Authors: Creston Mapes
“Momma had your number,” Travis said. “Remember how she got onto you for spying on Daddy’s customers? Hey, don’t smoke around the food!”
“How long ago did your mother pass away?” Jack asked.
LJ ran his cigarette under water, threw it away, and got into the eggs, eating right out of the pan. “Two thousand and seven,” he said with a mouthful. “These need salt. Want some grub, Jack?”
“I already asked him … but now that you’ve gone and stuck your grea-zee grubs into everythin’ … Sorry, Jack. LJ, mind your manners.”
“Same thing’s gonna kill Daddy that killed Momma.” LJ shook the big spoon toward the window as he spewed the words: “Demler-Vargus.”
“Is something wrong with Galen?” Jack asked.
“He’s in the hospital.” LJ tossed the spoon in the sink. “They’s callin’ it emphysema, and maybe it is, but we know what caused it.” He jabbed a finger toward the window. “That plant. It killed Momma, and it’s killed others. But nobody wants to listen to us poor east-siders. We got no voice in this town.”
Travis calmly tapped and scraped at the remains on his plate.
Jack knew that Demler-Vargus, the massive fiberglass manufacturing plant that employed half of Trenton City, had been the recipient of complaints in the past for emitting hazardous pollutants. But as far as he knew, the corporate giant had only received several slaps on the wrist from the EPA.
“How bad is he?” Jack said.
“He’s gonna be okay.” Travis didn’t look up. “Passed out the other night. Wasn’t gettin’ enough oxygen to the brain. Scared the starch out of us.”
“I thought he was dead.” LJ came over and stood by Travis. “He was purple. Sprawled out yonder in the TV room.”
“Lucky there was no brain damage, they said.” Travis picked at his teeth with his upside-down fork. “It’s my day at the hospital, so LJ will be takin’ care of your car.” He looked up at his brother. “You hear all his Jetta needs when you was listenin’ in?”
“I heard. I gotta take care of the fuel filter on that Volvo first, then I got that little day-care bus out back, door’s busted—”
“But you gonna get to it today, right?” Travis said.
“I might could. But it might be tomorrow.”
Travis craned his neck toward Jack. “That okay?”
“You need a ride to the paper?” Travis stood and took his dish to the sink.
“That would be great.” Jack put his gloves on. “You know, we just ran a feature story about the CEO of Demler-Vargus. He was voted Trenton City’s Person of the—”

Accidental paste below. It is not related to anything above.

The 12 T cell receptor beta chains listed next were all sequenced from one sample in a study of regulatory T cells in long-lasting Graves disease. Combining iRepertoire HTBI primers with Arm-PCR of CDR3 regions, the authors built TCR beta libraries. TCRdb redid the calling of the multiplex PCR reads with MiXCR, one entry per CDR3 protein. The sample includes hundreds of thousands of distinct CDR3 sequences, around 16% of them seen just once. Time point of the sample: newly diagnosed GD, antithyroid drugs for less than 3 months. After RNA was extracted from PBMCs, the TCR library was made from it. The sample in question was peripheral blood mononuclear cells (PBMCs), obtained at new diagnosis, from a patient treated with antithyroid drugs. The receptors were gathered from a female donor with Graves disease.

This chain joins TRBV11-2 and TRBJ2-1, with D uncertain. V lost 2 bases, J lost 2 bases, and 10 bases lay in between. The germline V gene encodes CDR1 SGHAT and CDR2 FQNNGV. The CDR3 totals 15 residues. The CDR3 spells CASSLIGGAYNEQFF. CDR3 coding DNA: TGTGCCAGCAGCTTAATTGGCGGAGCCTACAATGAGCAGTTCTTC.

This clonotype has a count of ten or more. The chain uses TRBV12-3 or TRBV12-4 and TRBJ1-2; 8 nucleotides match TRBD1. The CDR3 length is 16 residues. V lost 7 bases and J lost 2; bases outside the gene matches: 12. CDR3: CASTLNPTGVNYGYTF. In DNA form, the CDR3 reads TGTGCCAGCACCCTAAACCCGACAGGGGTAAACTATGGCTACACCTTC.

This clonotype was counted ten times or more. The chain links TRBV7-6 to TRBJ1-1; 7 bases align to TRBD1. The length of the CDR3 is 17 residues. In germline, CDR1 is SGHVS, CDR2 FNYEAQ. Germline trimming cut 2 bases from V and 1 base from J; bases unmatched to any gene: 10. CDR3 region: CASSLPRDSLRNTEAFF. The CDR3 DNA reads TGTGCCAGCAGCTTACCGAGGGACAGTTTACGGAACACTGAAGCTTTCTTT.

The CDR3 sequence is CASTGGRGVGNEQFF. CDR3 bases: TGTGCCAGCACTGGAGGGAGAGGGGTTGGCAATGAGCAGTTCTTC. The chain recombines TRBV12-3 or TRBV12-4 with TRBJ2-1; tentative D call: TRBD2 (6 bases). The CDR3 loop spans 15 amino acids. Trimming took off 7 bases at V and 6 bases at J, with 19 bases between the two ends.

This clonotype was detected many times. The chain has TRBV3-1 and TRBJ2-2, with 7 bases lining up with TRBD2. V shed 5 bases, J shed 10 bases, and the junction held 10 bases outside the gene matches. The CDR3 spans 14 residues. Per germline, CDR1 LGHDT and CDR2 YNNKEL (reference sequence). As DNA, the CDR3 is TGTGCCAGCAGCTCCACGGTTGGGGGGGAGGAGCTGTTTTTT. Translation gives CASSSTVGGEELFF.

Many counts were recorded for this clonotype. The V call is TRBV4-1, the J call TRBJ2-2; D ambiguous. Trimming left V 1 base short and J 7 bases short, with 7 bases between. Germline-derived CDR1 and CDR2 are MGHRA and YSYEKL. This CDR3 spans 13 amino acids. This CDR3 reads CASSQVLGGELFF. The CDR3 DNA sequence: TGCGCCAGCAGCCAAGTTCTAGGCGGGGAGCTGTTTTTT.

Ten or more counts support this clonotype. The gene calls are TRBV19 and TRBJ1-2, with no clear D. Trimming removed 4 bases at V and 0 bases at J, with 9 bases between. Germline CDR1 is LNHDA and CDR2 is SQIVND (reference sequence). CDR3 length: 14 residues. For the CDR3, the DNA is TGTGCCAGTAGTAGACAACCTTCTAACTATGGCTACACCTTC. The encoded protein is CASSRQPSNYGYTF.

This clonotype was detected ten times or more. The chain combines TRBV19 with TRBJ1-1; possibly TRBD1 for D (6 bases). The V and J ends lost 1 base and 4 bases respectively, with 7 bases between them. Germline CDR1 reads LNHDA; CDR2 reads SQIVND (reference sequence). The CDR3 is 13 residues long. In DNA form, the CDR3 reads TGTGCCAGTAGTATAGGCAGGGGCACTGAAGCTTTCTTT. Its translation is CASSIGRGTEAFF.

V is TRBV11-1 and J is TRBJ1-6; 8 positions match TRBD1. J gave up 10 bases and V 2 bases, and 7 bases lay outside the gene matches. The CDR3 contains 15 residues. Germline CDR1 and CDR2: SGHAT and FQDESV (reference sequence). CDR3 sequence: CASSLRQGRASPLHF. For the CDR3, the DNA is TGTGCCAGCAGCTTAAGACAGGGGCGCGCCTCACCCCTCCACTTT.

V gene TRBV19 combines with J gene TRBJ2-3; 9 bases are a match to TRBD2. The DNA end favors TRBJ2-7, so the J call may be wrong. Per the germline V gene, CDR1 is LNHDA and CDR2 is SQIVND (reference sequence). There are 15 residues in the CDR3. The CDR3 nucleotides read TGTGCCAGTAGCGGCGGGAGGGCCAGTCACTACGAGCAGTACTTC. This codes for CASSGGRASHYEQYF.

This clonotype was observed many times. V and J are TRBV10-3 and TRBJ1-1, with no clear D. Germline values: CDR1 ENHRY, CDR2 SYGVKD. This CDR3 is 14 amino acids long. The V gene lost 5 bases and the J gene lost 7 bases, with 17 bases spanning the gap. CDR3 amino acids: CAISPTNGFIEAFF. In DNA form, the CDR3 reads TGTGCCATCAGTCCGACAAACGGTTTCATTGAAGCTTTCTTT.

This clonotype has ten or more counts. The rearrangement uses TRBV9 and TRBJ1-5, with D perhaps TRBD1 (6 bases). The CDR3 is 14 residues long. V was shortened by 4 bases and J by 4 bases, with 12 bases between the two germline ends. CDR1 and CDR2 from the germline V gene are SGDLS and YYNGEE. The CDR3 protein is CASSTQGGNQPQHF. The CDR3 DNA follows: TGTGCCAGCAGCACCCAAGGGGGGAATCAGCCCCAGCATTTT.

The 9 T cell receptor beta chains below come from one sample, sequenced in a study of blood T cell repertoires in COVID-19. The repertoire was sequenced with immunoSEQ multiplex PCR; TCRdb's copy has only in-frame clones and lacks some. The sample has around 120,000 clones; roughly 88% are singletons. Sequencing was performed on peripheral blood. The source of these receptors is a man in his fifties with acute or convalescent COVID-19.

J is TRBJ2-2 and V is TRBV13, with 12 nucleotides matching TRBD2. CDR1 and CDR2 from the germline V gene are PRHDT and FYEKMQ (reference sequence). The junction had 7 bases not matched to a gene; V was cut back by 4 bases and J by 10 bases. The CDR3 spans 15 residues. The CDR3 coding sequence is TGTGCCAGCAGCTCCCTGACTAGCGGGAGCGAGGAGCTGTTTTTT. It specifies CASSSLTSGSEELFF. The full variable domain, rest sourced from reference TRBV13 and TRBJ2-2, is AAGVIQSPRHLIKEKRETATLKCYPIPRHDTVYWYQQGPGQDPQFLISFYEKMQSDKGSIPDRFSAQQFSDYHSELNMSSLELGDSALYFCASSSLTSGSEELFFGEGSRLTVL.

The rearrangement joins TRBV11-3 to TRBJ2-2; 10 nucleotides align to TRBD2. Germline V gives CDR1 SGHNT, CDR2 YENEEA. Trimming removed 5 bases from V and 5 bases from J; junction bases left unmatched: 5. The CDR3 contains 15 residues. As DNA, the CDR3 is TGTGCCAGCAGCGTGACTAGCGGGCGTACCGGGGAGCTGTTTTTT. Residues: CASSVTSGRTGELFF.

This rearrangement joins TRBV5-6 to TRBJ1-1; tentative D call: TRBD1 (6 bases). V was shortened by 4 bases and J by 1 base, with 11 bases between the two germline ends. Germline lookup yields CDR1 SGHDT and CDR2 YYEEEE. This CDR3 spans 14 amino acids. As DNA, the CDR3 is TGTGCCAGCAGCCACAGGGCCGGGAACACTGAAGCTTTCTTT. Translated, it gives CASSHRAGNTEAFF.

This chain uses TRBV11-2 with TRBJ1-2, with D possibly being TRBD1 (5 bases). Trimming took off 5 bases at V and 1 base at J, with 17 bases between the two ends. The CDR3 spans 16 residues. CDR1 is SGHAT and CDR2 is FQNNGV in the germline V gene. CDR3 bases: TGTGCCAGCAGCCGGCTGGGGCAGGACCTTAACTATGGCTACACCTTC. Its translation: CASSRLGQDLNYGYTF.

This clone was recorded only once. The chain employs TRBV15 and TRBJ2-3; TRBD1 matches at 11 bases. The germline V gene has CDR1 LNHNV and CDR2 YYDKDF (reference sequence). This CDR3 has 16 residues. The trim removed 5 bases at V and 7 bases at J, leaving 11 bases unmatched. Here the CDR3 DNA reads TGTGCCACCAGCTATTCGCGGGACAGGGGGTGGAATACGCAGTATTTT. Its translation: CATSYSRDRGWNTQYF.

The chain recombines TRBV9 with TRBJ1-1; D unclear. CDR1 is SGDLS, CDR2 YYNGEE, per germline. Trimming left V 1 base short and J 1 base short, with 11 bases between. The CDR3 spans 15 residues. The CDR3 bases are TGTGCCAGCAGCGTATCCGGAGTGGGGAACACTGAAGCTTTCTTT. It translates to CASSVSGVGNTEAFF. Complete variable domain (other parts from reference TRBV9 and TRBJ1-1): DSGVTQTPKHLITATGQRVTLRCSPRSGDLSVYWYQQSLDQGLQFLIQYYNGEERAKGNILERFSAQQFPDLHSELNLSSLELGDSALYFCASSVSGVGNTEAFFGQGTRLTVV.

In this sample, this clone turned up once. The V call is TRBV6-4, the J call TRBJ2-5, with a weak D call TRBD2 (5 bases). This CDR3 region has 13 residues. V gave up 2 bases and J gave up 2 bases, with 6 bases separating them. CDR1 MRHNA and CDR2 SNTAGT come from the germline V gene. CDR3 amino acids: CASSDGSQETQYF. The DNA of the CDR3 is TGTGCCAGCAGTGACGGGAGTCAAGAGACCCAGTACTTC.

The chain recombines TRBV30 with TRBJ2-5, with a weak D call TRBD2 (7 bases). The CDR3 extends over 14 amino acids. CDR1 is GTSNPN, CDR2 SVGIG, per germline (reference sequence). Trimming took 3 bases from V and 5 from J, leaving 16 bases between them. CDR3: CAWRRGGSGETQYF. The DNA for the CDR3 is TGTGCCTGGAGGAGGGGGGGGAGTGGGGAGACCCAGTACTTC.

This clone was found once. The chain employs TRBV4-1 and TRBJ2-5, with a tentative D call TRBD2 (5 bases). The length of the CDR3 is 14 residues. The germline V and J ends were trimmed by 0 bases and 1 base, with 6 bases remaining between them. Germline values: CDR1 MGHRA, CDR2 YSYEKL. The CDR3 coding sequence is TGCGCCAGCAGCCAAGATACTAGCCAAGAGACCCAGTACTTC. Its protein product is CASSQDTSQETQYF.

biggest load of horse manure.” LJ scowled and pulled at his thick brown mustache that reached to the bottom of his chin. “Don’t get me started, Jack. That man is nothing but a murderer, plain and simple.”
“No, please don’t git him started.” Travis finished rinsing his things and put them in the dishwasher. “I can take you to the paper on my way to the hospital.”
“Great.” Jack guessed LJ was frustrated and looking for someone to blame for his parents’ struggles, but his own curiosity was piqued. He’d come away from his interview with Leonard Bendickson III thinking the fiberglass CEO was intelligent, cocky, and filthy rich. “Why are you so sure Demler-Vargus is hurting people?” he asked. “What do you know?”
“Whatever that plant is spewing, it’s killing people,” LJ said. “It’s in the air and the water. I’ve heard
“Like what, specifically?”
“Uh oh,” Travis said. “Here we go.”
“You know what fiberglass is, Jack?” LJ whirled around like a raging pirate, with his arching brown eyebrows and long, crooked nose. “It’s tiny slivers of actual
. We breathe it in day in and day out in this crummy neighborhood. Momma and Daddy been breathin’ it in they whole lives. Some days we can
on the cars and houses. You know what that does to your innards? That plant shouldn’t be anywhere close to any neighborhood.”
“What did your mom die from?” Jack said.
“Lymphoma, eventually,” Travis said as he hoisted on a heavy blue-and-yellow parka. “But she had respiratory problems the last three years.”
LJ slammed things in the sink. “Her mouth was covered with sores.” He stopped, gripped the sink, and stared out the window. “She had a sore throat for years. Used an oxygen tank.”